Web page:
Now that the 111th Congress is back in session (starting today) in what is traditionally called a lame duck session, it will be interesting to see what gets done, if anything. 

I’m certain Representatives and Senators from both sides of the aisle will address the Debt Commission’s draft and the proposed cuts that the chairman and co-chair of the Debt panel  recommended. 

Listed below are some of the programs that chairmen Erskine Bowles and Alan Simpson suggested be cut to save money and or reduce the deficit:

AOL News

The draft report from the chairmen of the bipartisan presidential debt commission to reduce the national deficit through deep spending cuts and tax increases took months to piece together. It took mere minutes for partisans on the left and right to pull it apart.

Amid the many proposals in the 50-page draft proposal, these stand out for their potential as political poison: 

1. Cut Social Security. Younger workers, current retirees and wealthier seniors would, respectively, have to work longer, go without annual cost-of-living increases and see their benefits means-tested. Liberals pounced on this idea, along with …

2. Increasing cost-sharing for Medicare. If seniors were mad about health care reform, wait till they hear about this.

AARP was quickly out of the box with a statement saying that “the last thing we should be considering is targeting the guaranteed, inflation-protected Social Security benefits that millions of Americans count on every day,” adding that it was “deeply concerned” about “shifting health care costs onto seniors.”

Speaker of the House Nancy Pelosi called the proposed changes “simply unacceptable.” AFL-CIO President Richard Trumka was more colorful. He said the chairmen “just told working Americans to ‘drop dead.’ ”

3. Pentagon cuts. Defense Secretary Robert Gates launched his offensive to cut spending last May, but his plan calls for reinvesting the savings for new ships, fighter jets and other weapons systems. The commission’s goal to slash $100 billion would mean fewer new toys for the military. Tea party Republicans appear on board with across-the-board cuts that would include defense, but that might mean breaking the GOP’s Pledge to America, which calls for “a robust defense” that includes full funding for missile defense.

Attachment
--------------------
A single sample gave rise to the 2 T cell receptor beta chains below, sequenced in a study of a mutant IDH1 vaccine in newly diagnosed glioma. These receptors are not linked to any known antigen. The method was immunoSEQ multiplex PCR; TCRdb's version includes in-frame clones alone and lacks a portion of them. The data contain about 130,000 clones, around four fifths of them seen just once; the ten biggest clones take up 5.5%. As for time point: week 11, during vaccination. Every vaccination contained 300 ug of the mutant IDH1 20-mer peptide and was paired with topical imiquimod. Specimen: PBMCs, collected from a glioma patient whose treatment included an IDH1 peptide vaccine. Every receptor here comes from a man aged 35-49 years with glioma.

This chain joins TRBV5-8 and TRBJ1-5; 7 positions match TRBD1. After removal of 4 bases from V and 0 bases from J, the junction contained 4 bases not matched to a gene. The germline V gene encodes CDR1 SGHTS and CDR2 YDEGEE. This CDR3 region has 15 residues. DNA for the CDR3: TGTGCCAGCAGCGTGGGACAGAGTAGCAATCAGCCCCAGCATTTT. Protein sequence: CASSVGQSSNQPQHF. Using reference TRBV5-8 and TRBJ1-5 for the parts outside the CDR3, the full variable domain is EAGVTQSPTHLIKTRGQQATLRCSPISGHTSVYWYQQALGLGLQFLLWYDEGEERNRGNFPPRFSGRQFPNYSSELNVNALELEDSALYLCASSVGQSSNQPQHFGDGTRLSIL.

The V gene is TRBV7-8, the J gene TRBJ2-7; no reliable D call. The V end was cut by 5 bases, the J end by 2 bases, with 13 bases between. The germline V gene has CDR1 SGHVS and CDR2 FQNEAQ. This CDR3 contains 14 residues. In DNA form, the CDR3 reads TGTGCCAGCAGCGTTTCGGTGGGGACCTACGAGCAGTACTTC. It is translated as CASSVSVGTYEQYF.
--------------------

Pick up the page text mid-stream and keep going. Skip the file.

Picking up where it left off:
4. Three-year military pay freeze. Happy Veterans Day. If cutting weapons systems is tough, freezing military pay in wartime is a political minefield few politicians are likely to traverse. As Army Times put it, this one is “the most eye-opening military-related recommendation in the report.”

5. Limit or eliminate mortgage interest tax deduction. The hugely popular perk is tied to what some consider the American dream of homeownership. Even though it would be coupled with dropping the top tax rate from 35 percent to 23 percent, the housing and construction industry and groups like the Mortgage Bankers Association are unlikely to give this one up without a fight.

6. Eliminate the child tax credit. Both Republicans and Democrats like these credits. After all, what’s more family-friendly than giving a tax break for every kid you have? It’s not exactly like attacking Mom and apple pie, but this one could come close.

7. Hike federal gasoline taxes by 15 percent. Republicans don’t like taxes, so expect them to slam the brakes on this one. The conservative Americans for Tax Reform helpfully estimated the average weekly fill-up for a 15-gallon tank would go up $117 more per year. This one may stay in neutral.

8. Limit charitable deductions. Nonprofit and philanthropic groups worry that reducing the tax benefits of giving will persuade many givers to begin — and end — their charity at home.

9. Cut farm subsidies by $3 billion per year. Barack Obama, an urban guy from Chicago, floated a similar idea soon after taking office. Not surprisingly, it has laid as fallow as a cornfield in winter, thanks to bipartisan pressure from farm state lawmakers and the powerful agribusiness lobby.

10. Eliminate earmarks. A great campaign talking point that perennially collides with political reality. Senate Minority Leader Mitch McConnell, R-Ky., whose ability to filibuster legislation has grown with his caucus, opposes ending pork barrel spending. He says it doesn’t add up to even a slice of bacon in the whole hog that’s the federal deficit.